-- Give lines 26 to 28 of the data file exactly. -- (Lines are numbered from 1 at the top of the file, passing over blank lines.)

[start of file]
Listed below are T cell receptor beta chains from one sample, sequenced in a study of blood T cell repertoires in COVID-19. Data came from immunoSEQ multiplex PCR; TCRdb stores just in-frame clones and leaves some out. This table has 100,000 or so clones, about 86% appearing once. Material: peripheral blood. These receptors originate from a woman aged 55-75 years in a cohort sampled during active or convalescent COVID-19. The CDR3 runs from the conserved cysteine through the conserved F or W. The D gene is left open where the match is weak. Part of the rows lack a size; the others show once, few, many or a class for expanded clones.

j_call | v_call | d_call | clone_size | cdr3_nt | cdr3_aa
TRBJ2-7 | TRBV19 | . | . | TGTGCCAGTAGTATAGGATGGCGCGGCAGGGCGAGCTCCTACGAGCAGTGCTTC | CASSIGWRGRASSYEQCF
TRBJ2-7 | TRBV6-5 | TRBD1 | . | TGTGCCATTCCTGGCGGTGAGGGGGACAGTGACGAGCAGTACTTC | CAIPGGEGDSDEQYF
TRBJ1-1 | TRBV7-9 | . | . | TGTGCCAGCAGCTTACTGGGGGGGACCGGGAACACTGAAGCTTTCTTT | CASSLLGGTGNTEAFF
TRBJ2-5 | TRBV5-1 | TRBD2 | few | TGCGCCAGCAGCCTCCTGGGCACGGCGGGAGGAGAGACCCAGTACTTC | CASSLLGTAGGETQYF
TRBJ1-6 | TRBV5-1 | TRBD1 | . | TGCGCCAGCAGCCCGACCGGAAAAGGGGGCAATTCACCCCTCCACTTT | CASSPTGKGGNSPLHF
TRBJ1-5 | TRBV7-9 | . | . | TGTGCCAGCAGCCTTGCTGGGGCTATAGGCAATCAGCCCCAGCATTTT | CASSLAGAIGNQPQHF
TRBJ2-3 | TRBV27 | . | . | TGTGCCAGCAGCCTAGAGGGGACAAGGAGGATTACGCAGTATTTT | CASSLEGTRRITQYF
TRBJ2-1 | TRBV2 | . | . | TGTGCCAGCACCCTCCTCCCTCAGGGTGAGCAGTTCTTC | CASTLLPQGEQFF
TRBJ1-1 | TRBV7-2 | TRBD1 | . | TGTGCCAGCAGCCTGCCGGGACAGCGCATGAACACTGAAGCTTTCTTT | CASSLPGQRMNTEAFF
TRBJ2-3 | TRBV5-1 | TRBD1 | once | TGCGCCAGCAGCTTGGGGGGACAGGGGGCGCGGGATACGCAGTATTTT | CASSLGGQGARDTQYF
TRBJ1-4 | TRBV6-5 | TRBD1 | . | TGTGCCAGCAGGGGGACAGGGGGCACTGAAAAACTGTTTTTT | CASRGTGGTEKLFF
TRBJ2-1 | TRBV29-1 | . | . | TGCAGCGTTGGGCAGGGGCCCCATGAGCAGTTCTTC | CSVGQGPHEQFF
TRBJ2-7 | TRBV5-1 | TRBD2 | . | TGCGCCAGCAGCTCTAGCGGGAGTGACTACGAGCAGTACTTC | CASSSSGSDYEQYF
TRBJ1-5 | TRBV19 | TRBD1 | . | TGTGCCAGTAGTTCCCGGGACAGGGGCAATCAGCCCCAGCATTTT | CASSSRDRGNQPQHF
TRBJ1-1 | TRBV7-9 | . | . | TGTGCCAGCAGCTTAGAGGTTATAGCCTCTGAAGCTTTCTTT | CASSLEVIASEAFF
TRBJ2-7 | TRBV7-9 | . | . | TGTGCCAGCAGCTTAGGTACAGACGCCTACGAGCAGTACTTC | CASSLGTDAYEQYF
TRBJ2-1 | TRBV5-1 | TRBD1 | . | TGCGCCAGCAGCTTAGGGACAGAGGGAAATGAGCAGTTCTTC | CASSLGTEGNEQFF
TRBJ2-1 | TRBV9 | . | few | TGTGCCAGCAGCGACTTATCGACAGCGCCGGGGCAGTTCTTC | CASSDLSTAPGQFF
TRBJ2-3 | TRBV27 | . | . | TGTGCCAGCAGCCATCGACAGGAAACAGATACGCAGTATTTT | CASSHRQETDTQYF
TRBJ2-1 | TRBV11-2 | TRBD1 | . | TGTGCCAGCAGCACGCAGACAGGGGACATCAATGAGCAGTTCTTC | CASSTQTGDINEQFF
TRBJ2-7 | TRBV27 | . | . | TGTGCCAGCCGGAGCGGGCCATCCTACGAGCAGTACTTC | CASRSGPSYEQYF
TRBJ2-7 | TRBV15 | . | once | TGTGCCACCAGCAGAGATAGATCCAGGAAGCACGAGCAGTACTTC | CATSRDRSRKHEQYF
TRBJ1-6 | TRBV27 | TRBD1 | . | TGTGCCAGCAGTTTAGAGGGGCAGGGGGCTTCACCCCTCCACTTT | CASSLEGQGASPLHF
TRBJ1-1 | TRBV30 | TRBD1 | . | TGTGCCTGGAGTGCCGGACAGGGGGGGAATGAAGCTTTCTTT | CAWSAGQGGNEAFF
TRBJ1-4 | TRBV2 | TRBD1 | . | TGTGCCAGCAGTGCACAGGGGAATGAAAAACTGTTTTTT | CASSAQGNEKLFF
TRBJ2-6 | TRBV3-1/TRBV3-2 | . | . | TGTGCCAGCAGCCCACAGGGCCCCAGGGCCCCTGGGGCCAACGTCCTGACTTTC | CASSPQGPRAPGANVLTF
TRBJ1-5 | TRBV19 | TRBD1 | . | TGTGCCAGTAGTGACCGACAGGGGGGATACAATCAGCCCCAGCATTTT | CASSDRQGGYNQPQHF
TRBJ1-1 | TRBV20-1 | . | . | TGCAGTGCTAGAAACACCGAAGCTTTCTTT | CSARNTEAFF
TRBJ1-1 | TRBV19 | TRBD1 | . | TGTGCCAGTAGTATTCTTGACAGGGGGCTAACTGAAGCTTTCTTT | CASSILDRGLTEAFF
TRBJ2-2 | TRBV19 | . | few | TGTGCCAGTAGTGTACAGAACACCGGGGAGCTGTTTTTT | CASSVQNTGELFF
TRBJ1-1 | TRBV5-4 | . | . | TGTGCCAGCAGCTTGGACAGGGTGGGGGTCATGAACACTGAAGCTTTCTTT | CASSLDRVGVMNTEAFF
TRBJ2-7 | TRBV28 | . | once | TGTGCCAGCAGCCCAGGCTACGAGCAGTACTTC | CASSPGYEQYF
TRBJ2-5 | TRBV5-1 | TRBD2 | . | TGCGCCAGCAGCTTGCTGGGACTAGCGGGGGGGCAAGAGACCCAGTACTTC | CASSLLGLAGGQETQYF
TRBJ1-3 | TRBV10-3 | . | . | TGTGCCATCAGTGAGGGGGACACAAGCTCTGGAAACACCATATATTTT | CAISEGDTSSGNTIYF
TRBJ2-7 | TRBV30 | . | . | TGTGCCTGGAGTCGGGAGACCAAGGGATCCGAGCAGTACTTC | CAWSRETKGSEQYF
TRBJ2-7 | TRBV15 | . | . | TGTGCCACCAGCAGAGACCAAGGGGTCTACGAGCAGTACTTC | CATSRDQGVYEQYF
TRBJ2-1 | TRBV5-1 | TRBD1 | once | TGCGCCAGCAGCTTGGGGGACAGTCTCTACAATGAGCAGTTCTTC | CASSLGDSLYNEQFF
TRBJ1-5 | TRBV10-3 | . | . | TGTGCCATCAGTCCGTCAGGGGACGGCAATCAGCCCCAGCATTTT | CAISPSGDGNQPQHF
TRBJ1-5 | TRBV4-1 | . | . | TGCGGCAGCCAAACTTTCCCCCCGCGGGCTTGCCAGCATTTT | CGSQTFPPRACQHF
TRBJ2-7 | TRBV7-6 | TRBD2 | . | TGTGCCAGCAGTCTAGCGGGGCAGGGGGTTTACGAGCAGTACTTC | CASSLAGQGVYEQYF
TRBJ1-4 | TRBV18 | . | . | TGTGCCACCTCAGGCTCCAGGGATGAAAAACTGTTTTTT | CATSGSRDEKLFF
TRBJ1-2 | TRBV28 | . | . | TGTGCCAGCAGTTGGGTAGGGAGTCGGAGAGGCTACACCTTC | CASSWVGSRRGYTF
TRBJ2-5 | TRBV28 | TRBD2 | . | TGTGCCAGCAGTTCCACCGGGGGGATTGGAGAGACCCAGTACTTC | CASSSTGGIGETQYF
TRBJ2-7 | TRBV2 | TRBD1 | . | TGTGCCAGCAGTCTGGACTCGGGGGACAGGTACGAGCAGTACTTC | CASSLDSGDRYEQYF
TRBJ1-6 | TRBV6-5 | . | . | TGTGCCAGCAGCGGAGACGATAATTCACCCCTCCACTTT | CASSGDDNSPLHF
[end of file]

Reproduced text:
TRBJ1-1 | TRBV30 | TRBD1 | . | TGTGCCTGGAGTGCCGGACAGGGGGGGAATGAAGCTTTCTTT | CAWSAGQGGNEAFF
TRBJ1-4 | TRBV2 | TRBD1 | . | TGTGCCAGCAGTGCACAGGGGAATGAAAAACTGTTTTTT | CASSAQGNEKLFF
TRBJ2-6 | TRBV3-1/TRBV3-2 | . | . | TGTGCCAGCAGCCCACAGGGCCCCAGGGCCCCTGGGGCCAACGTCCTGACTTTC | CASSPQGPRAPGANVLTF